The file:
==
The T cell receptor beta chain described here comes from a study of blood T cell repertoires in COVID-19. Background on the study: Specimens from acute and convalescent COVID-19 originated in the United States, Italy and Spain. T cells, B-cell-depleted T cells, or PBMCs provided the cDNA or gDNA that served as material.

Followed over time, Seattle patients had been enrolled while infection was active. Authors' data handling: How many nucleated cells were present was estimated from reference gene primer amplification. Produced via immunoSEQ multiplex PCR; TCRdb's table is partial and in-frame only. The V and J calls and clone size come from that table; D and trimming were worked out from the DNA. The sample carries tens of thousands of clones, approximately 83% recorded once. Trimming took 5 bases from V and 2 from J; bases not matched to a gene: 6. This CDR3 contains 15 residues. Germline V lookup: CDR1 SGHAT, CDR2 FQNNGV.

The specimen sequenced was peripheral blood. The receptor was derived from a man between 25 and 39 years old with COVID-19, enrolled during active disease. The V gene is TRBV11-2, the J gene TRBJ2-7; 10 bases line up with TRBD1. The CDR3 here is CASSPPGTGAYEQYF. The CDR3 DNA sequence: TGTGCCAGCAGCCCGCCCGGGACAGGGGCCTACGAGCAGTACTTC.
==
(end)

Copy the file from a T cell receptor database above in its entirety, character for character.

The T cell receptor beta chain described here comes from a study of blood T cell repertoires in COVID-19. Background on the study: Specimens from acute and convalescent COVID-19 originated in the United States, Italy and Spain. T cells, B-cell-depleted T cells, or PBMCs provided the cDNA or gDNA that served as material.

Followed over time, Seattle patients had been enrolled while infection was active. Authors' data handling: How many nucleated cells were present was estimated from reference gene primer amplification. Produced via immunoSEQ multiplex PCR; TCRdb's table is partial and in-frame only. The V and J calls and clone size come from that table; D and trimming were worked out from the DNA. The sample carries tens of thousands of clones, approximately 83% recorded once. Trimming took 5 bases from V and 2 from J; bases not matched to a gene: 6. This CDR3 contains 15 residues. Germline V lookup: CDR1 SGHAT, CDR2 FQNNGV.

The specimen sequenced was peripheral blood. The receptor was derived from a man between 25 and 39 years old with COVID-19, enrolled during active disease. The V gene is TRBV11-2, the J gene TRBJ2-7; 10 bases line up with TRBD1. The CDR3 here is CASSPPGTGAYEQYF. The CDR3 DNA sequence: TGTGCCAGCAGCCCGCCCGGGACAGGGGCCTACGAGCAGTACTTC.